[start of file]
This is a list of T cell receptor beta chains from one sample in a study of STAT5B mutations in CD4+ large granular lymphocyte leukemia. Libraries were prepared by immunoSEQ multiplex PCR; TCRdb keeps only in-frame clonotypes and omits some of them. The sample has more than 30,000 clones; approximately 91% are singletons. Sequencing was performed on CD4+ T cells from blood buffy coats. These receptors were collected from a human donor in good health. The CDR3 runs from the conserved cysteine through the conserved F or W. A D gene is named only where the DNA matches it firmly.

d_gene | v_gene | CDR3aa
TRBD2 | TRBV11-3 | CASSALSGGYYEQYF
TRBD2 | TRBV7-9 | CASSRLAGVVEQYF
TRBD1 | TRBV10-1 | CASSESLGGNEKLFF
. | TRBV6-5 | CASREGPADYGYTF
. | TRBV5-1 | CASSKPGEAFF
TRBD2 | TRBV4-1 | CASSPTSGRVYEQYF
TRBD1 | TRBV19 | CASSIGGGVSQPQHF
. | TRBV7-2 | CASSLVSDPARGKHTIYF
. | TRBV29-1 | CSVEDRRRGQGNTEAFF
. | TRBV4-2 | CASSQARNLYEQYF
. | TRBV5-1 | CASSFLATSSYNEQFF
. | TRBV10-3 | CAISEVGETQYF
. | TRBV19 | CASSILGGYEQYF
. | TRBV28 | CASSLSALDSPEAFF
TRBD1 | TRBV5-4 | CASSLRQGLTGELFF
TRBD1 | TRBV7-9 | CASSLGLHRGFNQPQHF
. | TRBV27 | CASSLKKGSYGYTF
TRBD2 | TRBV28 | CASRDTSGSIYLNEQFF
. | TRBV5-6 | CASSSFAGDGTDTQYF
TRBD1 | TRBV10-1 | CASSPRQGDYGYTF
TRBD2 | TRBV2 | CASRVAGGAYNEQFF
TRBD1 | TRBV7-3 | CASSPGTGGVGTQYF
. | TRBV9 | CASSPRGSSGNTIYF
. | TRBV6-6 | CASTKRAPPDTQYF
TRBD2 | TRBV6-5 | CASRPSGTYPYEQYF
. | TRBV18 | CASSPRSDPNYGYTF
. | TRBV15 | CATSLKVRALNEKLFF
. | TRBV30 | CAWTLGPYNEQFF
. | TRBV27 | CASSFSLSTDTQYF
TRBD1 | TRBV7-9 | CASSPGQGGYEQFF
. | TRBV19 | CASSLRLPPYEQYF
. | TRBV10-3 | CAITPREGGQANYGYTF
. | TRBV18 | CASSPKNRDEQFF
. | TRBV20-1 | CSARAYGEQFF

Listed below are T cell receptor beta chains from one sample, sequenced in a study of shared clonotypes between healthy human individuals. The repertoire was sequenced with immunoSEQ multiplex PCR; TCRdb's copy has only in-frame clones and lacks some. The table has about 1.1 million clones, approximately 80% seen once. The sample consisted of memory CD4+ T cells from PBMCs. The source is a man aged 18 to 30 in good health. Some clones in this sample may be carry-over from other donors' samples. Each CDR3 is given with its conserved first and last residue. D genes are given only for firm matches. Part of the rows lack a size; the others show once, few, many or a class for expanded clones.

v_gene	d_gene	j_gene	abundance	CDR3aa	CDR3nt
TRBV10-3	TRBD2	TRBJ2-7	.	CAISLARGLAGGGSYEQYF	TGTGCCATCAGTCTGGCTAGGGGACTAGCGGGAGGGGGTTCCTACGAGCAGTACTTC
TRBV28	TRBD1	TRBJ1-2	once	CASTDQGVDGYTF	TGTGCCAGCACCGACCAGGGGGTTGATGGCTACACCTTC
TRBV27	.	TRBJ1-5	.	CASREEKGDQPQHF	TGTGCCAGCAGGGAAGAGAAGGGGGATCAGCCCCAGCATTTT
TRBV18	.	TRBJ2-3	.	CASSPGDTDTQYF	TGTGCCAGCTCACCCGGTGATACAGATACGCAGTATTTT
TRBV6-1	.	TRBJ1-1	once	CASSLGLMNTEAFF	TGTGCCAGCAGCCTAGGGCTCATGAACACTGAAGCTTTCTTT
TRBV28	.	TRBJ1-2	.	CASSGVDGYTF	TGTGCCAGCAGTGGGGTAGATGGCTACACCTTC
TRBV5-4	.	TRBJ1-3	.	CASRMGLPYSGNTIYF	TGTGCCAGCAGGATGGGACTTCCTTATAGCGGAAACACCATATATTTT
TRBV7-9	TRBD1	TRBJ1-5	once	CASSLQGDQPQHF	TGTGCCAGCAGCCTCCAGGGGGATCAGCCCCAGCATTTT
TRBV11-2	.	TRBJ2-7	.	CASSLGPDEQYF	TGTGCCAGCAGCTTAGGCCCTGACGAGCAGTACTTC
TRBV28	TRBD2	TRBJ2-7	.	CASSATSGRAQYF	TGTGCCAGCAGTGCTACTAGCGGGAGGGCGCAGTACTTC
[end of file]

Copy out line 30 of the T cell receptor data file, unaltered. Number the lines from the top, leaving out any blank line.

. | TRBV30 | CAWTLGPYNEQFF